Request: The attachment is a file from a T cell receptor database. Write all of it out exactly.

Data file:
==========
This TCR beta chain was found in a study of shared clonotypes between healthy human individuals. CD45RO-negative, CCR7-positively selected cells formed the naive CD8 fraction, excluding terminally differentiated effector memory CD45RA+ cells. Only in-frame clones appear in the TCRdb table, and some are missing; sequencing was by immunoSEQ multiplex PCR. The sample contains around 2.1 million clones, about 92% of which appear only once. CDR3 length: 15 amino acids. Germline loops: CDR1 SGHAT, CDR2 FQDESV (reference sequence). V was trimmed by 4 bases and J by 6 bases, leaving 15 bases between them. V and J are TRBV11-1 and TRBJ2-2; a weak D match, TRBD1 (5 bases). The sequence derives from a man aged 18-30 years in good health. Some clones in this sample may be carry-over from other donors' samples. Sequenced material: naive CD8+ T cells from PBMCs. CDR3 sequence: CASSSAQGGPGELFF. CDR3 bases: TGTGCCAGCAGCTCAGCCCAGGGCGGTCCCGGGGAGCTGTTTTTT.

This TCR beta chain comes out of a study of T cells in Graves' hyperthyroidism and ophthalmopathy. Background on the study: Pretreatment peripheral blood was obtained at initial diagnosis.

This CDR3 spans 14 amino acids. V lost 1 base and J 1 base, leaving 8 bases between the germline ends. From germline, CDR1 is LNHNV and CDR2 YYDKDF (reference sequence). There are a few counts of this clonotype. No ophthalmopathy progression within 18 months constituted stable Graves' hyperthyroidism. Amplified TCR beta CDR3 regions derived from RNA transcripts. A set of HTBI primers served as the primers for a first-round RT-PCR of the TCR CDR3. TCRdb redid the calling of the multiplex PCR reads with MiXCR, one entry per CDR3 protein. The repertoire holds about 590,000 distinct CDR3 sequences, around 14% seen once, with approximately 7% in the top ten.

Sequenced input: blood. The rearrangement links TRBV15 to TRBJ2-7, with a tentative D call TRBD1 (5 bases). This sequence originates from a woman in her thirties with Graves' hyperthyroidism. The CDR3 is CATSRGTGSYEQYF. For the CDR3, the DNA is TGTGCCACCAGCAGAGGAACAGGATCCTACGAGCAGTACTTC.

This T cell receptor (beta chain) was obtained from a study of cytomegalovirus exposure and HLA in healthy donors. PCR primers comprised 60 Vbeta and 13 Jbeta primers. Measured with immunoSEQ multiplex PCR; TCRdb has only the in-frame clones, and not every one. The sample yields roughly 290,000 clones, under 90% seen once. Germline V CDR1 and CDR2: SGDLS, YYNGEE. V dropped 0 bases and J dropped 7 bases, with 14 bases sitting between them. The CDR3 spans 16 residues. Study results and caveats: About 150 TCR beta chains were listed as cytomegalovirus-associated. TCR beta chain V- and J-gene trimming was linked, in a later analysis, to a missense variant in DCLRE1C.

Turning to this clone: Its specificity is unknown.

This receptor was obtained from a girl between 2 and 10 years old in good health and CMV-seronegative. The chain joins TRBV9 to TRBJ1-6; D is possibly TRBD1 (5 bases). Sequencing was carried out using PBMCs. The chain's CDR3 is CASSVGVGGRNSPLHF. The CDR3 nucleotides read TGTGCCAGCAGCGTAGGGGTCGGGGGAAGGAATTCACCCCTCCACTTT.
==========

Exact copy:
This TCR beta chain was found in a study of shared clonotypes between healthy human individuals. CD45RO-negative, CCR7-positively selected cells formed the naive CD8 fraction, excluding terminally differentiated effector memory CD45RA+ cells. Only in-frame clones appear in the TCRdb table, and some are missing; sequencing was by immunoSEQ multiplex PCR. The sample contains around 2.1 million clones, about 92% of which appear only once. CDR3 length: 15 amino acids. Germline loops: CDR1 SGHAT, CDR2 FQDESV (reference sequence). V was trimmed by 4 bases and J by 6 bases, leaving 15 bases between them. V and J are TRBV11-1 and TRBJ2-2; a weak D match, TRBD1 (5 bases). The sequence derives from a man aged 18-30 years in good health. Some clones in this sample may be carry-over from other donors' samples. Sequenced material: naive CD8+ T cells from PBMCs. CDR3 sequence: CASSSAQGGPGELFF. CDR3 bases: TGTGCCAGCAGCTCAGCCCAGGGCGGTCCCGGGGAGCTGTTTTTT.

This TCR beta chain comes out of a study of T cells in Graves' hyperthyroidism and ophthalmopathy. Background on the study: Pretreatment peripheral blood was obtained at initial diagnosis.

This CDR3 spans 14 amino acids. V lost 1 base and J 1 base, leaving 8 bases between the germline ends. From germline, CDR1 is LNHNV and CDR2 YYDKDF (reference sequence). There are a few counts of this clonotype. No ophthalmopathy progression within 18 months constituted stable Graves' hyperthyroidism. Amplified TCR beta CDR3 regions derived from RNA transcripts. A set of HTBI primers served as the primers for a first-round RT-PCR of the TCR CDR3. TCRdb redid the calling of the multiplex PCR reads with MiXCR, one entry per CDR3 protein. The repertoire holds about 590,000 distinct CDR3 sequences, around 14% seen once, with approximately 7% in the top ten.

Sequenced input: blood. The rearrangement links TRBV15 to TRBJ2-7, with a tentative D call TRBD1 (5 bases). This sequence originates from a woman in her thirties with Graves' hyperthyroidism. The CDR3 is CATSRGTGSYEQYF. For the CDR3, the DNA is TGTGCCACCAGCAGAGGAACAGGATCCTACGAGCAGTACTTC.

This T cell receptor (beta chain) was obtained from a study of cytomegalovirus exposure and HLA in healthy donors. PCR primers comprised 60 Vbeta and 13 Jbeta primers. Measured with immunoSEQ multiplex PCR; TCRdb has only the in-frame clones, and not every one. The sample yields roughly 290,000 clones, under 90% seen once. Germline V CDR1 and CDR2: SGDLS, YYNGEE. V dropped 0 bases and J dropped 7 bases, with 14 bases sitting between them. The CDR3 spans 16 residues. Study results and caveats: About 150 TCR beta chains were listed as cytomegalovirus-associated. TCR beta chain V- and J-gene trimming was linked, in a later analysis, to a missense variant in DCLRE1C.

Turning to this clone: Its specificity is unknown.

This receptor was obtained from a girl between 2 and 10 years old in good health and CMV-seronegative. The chain joins TRBV9 to TRBJ1-6; D is possibly TRBD1 (5 bases). Sequencing was carried out using PBMCs. The chain's CDR3 is CASSVGVGGRNSPLHF. The CDR3 nucleotides read TGTGCCAGCAGCGTAGGGGTCGGGGGAAGGAATTCACCCCTCCACTTT.